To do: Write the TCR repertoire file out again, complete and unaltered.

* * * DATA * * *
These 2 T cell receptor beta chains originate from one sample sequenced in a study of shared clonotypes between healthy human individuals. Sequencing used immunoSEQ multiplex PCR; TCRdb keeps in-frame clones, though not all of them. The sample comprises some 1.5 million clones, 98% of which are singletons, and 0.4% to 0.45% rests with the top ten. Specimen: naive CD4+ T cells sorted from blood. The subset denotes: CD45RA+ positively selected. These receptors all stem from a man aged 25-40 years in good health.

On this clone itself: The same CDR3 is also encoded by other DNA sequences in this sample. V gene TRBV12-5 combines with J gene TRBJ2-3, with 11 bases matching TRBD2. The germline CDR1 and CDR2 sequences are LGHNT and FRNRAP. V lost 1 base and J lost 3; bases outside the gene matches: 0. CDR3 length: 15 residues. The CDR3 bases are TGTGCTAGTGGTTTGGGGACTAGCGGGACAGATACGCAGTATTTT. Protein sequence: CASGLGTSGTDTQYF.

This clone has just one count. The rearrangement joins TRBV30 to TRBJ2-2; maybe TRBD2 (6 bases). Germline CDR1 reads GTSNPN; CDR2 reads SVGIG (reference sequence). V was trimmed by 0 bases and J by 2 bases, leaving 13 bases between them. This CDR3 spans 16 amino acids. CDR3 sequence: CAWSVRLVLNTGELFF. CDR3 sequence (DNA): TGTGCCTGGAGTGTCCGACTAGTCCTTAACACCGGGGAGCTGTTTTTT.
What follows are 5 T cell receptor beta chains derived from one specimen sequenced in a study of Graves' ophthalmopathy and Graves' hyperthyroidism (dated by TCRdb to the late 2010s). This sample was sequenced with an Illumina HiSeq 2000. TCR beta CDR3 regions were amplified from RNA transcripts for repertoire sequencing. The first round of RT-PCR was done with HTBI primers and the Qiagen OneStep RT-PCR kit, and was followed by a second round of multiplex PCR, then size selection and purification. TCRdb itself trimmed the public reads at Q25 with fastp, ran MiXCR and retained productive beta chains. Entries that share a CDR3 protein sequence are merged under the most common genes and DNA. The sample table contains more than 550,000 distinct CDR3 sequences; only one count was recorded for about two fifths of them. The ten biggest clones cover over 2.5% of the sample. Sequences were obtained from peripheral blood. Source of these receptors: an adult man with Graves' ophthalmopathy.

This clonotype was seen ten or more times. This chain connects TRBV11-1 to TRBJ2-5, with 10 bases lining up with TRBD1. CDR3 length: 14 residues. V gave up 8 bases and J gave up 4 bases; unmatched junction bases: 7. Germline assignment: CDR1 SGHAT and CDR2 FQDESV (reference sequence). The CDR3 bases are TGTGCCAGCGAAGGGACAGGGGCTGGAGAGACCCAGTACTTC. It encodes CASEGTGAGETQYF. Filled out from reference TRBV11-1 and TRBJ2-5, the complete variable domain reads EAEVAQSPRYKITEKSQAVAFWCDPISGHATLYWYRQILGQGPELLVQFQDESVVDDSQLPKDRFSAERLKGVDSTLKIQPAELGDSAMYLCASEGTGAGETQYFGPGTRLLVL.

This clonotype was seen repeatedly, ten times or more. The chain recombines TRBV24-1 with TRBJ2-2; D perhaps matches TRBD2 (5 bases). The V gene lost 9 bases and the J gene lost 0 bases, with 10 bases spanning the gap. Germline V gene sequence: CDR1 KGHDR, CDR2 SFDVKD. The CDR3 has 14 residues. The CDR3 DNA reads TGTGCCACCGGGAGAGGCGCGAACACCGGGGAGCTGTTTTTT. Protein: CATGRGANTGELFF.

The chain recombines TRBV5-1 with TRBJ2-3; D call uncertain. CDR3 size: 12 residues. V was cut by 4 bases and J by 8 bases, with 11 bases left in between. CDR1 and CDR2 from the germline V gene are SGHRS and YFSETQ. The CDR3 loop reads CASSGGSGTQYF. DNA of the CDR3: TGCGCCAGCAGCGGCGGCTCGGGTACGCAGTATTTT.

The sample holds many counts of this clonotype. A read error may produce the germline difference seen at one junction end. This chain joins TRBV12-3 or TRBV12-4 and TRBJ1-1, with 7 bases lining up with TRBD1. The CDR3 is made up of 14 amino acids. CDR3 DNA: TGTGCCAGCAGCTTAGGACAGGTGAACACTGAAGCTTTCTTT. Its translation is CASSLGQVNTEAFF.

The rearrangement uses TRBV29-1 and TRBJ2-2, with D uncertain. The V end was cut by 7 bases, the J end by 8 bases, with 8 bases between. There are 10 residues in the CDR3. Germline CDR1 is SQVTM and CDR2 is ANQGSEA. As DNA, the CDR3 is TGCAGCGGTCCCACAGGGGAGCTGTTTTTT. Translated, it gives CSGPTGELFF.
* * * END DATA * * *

These 2 T cell receptor beta chains originate from one sample sequenced in a study of shared clonotypes between healthy human individuals. Sequencing used immunoSEQ multiplex PCR; TCRdb keeps in-frame clones, though not all of them. The sample comprises some 1.5 million clones, 98% of which are singletons, and 0.4% to 0.45% rests with the top ten. Specimen: naive CD4+ T cells sorted from blood. The subset denotes: CD45RA+ positively selected. These receptors all stem from a man aged 25-40 years in good health.

On this clone itself: The same CDR3 is also encoded by other DNA sequences in this sample. V gene TRBV12-5 combines with J gene TRBJ2-3, with 11 bases matching TRBD2. The germline CDR1 and CDR2 sequences are LGHNT and FRNRAP. V lost 1 base and J lost 3; bases outside the gene matches: 0. CDR3 length: 15 residues. The CDR3 bases are TGTGCTAGTGGTTTGGGGACTAGCGGGACAGATACGCAGTATTTT. Protein sequence: CASGLGTSGTDTQYF.

This clone has just one count. The rearrangement joins TRBV30 to TRBJ2-2; maybe TRBD2 (6 bases). Germline CDR1 reads GTSNPN; CDR2 reads SVGIG (reference sequence). V was trimmed by 0 bases and J by 2 bases, leaving 13 bases between them. This CDR3 spans 16 amino acids. CDR3 sequence: CAWSVRLVLNTGELFF. CDR3 sequence (DNA): TGTGCCTGGAGTGTCCGACTAGTCCTTAACACCGGGGAGCTGTTTTTT.
What follows are 5 T cell receptor beta chains derived from one specimen sequenced in a study of Graves' ophthalmopathy and Graves' hyperthyroidism (dated by TCRdb to the late 2010s). This sample was sequenced with an Illumina HiSeq 2000. TCR beta CDR3 regions were amplified from RNA transcripts for repertoire sequencing. The first round of RT-PCR was done with HTBI primers and the Qiagen OneStep RT-PCR kit, and was followed by a second round of multiplex PCR, then size selection and purification. TCRdb itself trimmed the public reads at Q25 with fastp, ran MiXCR and retained productive beta chains. Entries that share a CDR3 protein sequence are merged under the most common genes and DNA. The sample table contains more than 550,000 distinct CDR3 sequences; only one count was recorded for about two fifths of them. The ten biggest clones cover over 2.5% of the sample. Sequences were obtained from peripheral blood. Source of these receptors: an adult man with Graves' ophthalmopathy.

This clonotype was seen ten or more times. This chain connects TRBV11-1 to TRBJ2-5, with 10 bases lining up with TRBD1. CDR3 length: 14 residues. V gave up 8 bases and J gave up 4 bases; unmatched junction bases: 7. Germline assignment: CDR1 SGHAT and CDR2 FQDESV (reference sequence). The CDR3 bases are TGTGCCAGCGAAGGGACAGGGGCTGGAGAGACCCAGTACTTC. It encodes CASEGTGAGETQYF. Filled out from reference TRBV11-1 and TRBJ2-5, the complete variable domain reads EAEVAQSPRYKITEKSQAVAFWCDPISGHATLYWYRQILGQGPELLVQFQDESVVDDSQLPKDRFSAERLKGVDSTLKIQPAELGDSAMYLCASEGTGAGETQYFGPGTRLLVL.

This clonotype was seen repeatedly, ten times or more. The chain recombines TRBV24-1 with TRBJ2-2; D perhaps matches TRBD2 (5 bases). The V gene lost 9 bases and the J gene lost 0 bases, with 10 bases spanning the gap. Germline V gene sequence: CDR1 KGHDR, CDR2 SFDVKD. The CDR3 has 14 residues. The CDR3 DNA reads TGTGCCACCGGGAGAGGCGCGAACACCGGGGAGCTGTTTTTT. Protein: CATGRGANTGELFF.

The chain recombines TRBV5-1 with TRBJ2-3; D call uncertain. CDR3 size: 12 residues. V was cut by 4 bases and J by 8 bases, with 11 bases left in between. CDR1 and CDR2 from the germline V gene are SGHRS and YFSETQ. The CDR3 loop reads CASSGGSGTQYF. DNA of the CDR3: TGCGCCAGCAGCGGCGGCTCGGGTACGCAGTATTTT.

The sample holds many counts of this clonotype. A read error may produce the germline difference seen at one junction end. This chain joins TRBV12-3 or TRBV12-4 and TRBJ1-1, with 7 bases lining up with TRBD1. The CDR3 is made up of 14 amino acids. CDR3 DNA: TGTGCCAGCAGCTTAGGACAGGTGAACACTGAAGCTTTCTTT. Its translation is CASSLGQVNTEAFF.

The rearrangement uses TRBV29-1 and TRBJ2-2, with D uncertain. The V end was cut by 7 bases, the J end by 8 bases, with 8 bases between. There are 10 residues in the CDR3. Germline CDR1 is SQVTM and CDR2 is ANQGSEA. As DNA, the CDR3 is TGCAGCGGTCCCACAGGGGAGCTGTTTTTT. Translated, it gives CSGPTGELFF.